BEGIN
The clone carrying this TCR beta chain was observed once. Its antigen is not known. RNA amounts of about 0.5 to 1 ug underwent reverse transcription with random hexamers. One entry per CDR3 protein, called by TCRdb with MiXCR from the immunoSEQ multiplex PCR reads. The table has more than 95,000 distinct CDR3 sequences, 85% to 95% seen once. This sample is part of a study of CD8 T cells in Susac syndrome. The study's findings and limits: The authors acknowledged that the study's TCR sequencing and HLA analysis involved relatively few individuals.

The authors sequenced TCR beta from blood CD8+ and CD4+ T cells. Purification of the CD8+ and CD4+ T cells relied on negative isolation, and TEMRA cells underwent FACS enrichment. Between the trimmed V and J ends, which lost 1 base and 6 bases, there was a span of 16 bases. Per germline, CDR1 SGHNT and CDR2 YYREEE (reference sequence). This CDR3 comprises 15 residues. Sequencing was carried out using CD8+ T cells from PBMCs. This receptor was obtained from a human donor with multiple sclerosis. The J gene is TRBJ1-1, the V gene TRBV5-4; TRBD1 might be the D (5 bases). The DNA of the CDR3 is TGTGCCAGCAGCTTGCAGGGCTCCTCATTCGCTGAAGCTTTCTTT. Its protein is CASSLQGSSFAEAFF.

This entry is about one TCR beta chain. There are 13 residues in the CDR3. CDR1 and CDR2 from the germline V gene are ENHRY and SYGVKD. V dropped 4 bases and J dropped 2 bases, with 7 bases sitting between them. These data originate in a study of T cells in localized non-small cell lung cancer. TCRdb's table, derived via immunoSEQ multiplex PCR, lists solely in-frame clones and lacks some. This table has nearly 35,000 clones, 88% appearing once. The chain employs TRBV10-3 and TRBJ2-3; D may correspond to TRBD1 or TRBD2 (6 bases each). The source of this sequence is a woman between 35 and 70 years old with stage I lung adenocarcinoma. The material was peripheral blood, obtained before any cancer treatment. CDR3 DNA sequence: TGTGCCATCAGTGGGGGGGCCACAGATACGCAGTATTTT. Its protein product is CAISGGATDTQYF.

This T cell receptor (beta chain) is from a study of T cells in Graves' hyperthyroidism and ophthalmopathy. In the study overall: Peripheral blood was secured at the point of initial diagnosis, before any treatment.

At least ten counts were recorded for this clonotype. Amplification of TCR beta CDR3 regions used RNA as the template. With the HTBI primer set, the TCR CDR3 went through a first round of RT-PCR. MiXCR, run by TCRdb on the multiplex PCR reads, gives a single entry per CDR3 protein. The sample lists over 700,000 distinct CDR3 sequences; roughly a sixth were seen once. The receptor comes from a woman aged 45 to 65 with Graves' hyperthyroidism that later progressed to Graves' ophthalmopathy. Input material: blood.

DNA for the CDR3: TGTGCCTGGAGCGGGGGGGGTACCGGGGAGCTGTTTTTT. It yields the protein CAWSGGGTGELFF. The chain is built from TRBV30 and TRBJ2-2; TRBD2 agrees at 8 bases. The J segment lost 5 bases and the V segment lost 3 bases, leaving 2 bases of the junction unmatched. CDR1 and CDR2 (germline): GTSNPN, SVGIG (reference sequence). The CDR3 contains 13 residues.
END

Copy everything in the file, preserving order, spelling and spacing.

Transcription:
The clone carrying this TCR beta chain was observed once. Its antigen is not known. RNA amounts of about 0.5 to 1 ug underwent reverse transcription with random hexamers. One entry per CDR3 protein, called by TCRdb with MiXCR from the immunoSEQ multiplex PCR reads. The table has more than 95,000 distinct CDR3 sequences, 85% to 95% seen once. This sample is part of a study of CD8 T cells in Susac syndrome. The study's findings and limits: The authors acknowledged that the study's TCR sequencing and HLA analysis involved relatively few individuals.

The authors sequenced TCR beta from blood CD8+ and CD4+ T cells. Purification of the CD8+ and CD4+ T cells relied on negative isolation, and TEMRA cells underwent FACS enrichment. Between the trimmed V and J ends, which lost 1 base and 6 bases, there was a span of 16 bases. Per germline, CDR1 SGHNT and CDR2 YYREEE (reference sequence). This CDR3 comprises 15 residues. Sequencing was carried out using CD8+ T cells from PBMCs. This receptor was obtained from a human donor with multiple sclerosis. The J gene is TRBJ1-1, the V gene TRBV5-4; TRBD1 might be the D (5 bases). The DNA of the CDR3 is TGTGCCAGCAGCTTGCAGGGCTCCTCATTCGCTGAAGCTTTCTTT. Its protein is CASSLQGSSFAEAFF.

This entry is about one TCR beta chain. There are 13 residues in the CDR3. CDR1 and CDR2 from the germline V gene are ENHRY and SYGVKD. V dropped 4 bases and J dropped 2 bases, with 7 bases sitting between them. These data originate in a study of T cells in localized non-small cell lung cancer. TCRdb's table, derived via immunoSEQ multiplex PCR, lists solely in-frame clones and lacks some. This table has nearly 35,000 clones, 88% appearing once. The chain employs TRBV10-3 and TRBJ2-3; D may correspond to TRBD1 or TRBD2 (6 bases each). The source of this sequence is a woman between 35 and 70 years old with stage I lung adenocarcinoma. The material was peripheral blood, obtained before any cancer treatment. CDR3 DNA sequence: TGTGCCATCAGTGGGGGGGCCACAGATACGCAGTATTTT. Its protein product is CAISGGATDTQYF.

This T cell receptor (beta chain) is from a study of T cells in Graves' hyperthyroidism and ophthalmopathy. In the study overall: Peripheral blood was secured at the point of initial diagnosis, before any treatment.

At least ten counts were recorded for this clonotype. Amplification of TCR beta CDR3 regions used RNA as the template. With the HTBI primer set, the TCR CDR3 went through a first round of RT-PCR. MiXCR, run by TCRdb on the multiplex PCR reads, gives a single entry per CDR3 protein. The sample lists over 700,000 distinct CDR3 sequences; roughly a sixth were seen once. The receptor comes from a woman aged 45 to 65 with Graves' hyperthyroidism that later progressed to Graves' ophthalmopathy. Input material: blood.

DNA for the CDR3: TGTGCCTGGAGCGGGGGGGGTACCGGGGAGCTGTTTTTT. It yields the protein CAWSGGGTGELFF. The chain is built from TRBV30 and TRBJ2-2; TRBD2 agrees at 8 bases. The J segment lost 5 bases and the V segment lost 3 bases, leaving 2 bases of the junction unmatched. CDR1 and CDR2 (germline): GTSNPN, SVGIG (reference sequence). The CDR3 contains 13 residues.